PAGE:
East of England Ambulance Service still failing 999 call targets, says CQC
The East of England Ambulance Service is still failing to meet response times to life-threatening 999 calls, despite "significant improvements" in a number of areas, a report has said.
The Care Quality Commission's (CQC) previous criticism over poor response times led to management changes.
In its latest report it said the impact on patients waiting for transport to hospital remained a "moderate concern".
The service said improvements to highlighted problems were under way.
The trust's five non-executive directors resigned in June after a critical report said the board's leadership "just isn't strong enough" to take the service forward.
Its interim chairman Geoff Harris also stepped down from his post on Tuesday, four months early, but a reason for the departure has yet to be announced.
The latest CQC report, which follows an inspection in December, said patient experience with crews overall was "very good" and staff absenteeism rates and complaints about ambulance delays had fallen.
It said the trust consistently met targets related to less urgent calls, and there was evidence to show that long waits for back-up vehicles to take people to hospital in life-threatening instances were decreasing in some areas.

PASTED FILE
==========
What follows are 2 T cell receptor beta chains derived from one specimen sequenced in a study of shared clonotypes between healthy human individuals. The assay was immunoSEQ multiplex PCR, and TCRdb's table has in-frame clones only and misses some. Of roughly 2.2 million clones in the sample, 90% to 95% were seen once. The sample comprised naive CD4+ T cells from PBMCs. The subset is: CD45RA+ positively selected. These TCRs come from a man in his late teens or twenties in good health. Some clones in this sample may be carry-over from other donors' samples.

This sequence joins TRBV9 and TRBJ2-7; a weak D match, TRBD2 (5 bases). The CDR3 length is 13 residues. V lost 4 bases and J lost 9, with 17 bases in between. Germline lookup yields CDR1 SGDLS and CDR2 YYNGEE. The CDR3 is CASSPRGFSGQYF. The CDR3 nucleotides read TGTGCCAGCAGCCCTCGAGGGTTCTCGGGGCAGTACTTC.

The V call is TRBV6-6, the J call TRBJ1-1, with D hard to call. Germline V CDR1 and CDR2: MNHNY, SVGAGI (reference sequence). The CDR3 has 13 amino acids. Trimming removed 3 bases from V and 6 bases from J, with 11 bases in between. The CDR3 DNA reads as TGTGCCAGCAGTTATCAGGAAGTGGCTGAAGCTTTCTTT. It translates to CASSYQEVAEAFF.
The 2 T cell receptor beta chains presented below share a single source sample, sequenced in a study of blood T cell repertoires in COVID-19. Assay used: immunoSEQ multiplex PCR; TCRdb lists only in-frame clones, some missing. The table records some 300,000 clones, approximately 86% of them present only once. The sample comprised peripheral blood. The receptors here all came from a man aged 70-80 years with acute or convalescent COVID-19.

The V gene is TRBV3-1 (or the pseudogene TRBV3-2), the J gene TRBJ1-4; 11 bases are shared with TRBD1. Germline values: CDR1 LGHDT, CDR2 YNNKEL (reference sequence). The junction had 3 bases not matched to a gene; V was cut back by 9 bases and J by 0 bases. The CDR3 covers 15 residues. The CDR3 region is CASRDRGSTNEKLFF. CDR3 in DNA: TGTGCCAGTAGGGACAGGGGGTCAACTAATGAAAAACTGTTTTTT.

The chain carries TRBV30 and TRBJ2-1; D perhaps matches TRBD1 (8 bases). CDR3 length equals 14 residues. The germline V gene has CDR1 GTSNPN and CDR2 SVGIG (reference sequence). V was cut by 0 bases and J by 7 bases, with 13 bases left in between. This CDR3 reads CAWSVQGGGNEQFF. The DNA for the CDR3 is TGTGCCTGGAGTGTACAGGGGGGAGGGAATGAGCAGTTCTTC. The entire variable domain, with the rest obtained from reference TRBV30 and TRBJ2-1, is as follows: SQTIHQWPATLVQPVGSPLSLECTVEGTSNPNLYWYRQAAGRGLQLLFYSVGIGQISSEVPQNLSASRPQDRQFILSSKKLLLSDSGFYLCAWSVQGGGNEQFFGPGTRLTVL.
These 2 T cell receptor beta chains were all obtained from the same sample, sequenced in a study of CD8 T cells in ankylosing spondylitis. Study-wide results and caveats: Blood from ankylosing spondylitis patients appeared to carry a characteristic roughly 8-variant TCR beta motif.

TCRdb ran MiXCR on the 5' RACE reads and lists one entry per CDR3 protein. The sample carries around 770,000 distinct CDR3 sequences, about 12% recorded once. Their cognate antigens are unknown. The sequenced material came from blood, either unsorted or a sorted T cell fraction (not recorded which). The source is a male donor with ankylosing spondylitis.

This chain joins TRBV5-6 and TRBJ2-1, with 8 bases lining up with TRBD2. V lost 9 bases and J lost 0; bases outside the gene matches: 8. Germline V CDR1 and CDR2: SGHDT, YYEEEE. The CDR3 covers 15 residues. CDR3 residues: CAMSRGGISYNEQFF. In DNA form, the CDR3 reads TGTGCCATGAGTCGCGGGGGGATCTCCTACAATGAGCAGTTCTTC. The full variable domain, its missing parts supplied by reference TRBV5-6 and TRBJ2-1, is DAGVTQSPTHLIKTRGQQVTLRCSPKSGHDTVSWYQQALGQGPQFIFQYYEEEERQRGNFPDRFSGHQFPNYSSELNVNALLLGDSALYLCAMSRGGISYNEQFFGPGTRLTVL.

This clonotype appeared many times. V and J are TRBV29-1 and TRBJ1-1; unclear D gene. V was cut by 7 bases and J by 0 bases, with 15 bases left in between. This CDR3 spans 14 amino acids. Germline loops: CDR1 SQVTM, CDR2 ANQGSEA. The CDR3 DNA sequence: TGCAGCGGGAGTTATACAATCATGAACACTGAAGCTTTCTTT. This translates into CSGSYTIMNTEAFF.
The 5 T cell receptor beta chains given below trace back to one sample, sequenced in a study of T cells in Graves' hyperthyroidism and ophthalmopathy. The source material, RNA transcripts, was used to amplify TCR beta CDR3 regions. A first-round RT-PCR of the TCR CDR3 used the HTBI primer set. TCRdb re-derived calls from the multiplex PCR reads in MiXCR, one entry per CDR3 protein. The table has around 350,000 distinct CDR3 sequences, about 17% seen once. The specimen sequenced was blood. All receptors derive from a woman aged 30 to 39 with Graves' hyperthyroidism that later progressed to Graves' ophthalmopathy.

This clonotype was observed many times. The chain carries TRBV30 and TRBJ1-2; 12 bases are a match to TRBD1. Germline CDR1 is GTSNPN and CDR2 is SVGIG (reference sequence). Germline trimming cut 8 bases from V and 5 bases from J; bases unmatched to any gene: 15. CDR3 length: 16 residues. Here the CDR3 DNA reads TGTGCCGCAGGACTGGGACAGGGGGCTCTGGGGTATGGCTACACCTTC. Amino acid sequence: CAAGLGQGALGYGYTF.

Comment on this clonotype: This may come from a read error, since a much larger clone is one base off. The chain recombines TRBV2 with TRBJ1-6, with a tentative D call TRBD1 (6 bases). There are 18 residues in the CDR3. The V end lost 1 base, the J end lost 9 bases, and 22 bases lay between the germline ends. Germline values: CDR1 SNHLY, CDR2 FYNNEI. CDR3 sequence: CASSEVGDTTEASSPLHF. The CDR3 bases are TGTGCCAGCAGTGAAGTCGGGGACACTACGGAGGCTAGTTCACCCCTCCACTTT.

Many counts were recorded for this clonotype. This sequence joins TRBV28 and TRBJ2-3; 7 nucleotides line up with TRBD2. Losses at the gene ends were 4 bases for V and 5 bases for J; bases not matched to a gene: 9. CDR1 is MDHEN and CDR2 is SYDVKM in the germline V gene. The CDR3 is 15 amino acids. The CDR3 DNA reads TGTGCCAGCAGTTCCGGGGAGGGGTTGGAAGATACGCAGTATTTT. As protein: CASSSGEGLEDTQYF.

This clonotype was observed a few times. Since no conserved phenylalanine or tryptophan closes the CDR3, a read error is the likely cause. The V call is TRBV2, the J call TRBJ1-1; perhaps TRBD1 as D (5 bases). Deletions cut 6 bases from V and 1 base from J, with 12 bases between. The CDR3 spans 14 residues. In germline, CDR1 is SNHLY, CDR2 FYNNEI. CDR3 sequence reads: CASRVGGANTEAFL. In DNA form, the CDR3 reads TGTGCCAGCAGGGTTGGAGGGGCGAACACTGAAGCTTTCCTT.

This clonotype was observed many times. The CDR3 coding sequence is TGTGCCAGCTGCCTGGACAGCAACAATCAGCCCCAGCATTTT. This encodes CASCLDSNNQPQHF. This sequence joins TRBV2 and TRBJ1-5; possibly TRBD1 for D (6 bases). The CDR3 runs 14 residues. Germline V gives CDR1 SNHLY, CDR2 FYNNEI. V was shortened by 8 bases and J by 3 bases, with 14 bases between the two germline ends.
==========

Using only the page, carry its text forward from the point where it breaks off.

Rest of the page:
But the report said response times to life-threatening 999 calls had not seen the required improvements and some senior fire officers said crews often waited "excessive times" for an ambulance to arrive following road traffic accidents.
All NHS ambulance services must respond to at least 75% of Category A life-threatening calls within eight minutes.
The CQC said that because the trust was taking "reasonable steps" to address its breaches, no further enforcement action would be taken.
But because the impact on people waiting to be taken to hospital remained a "moderate concern", those concerns would be escalated to the Trust Development Authority to take action.
The service's chief executive, Dr Anthony Marsh, said the trust had already started recruiting 400 student paramedics to tackle long term staffing issues, which had been noted as key to many of the trust's problems, and he said extra training was being provided for existing staff.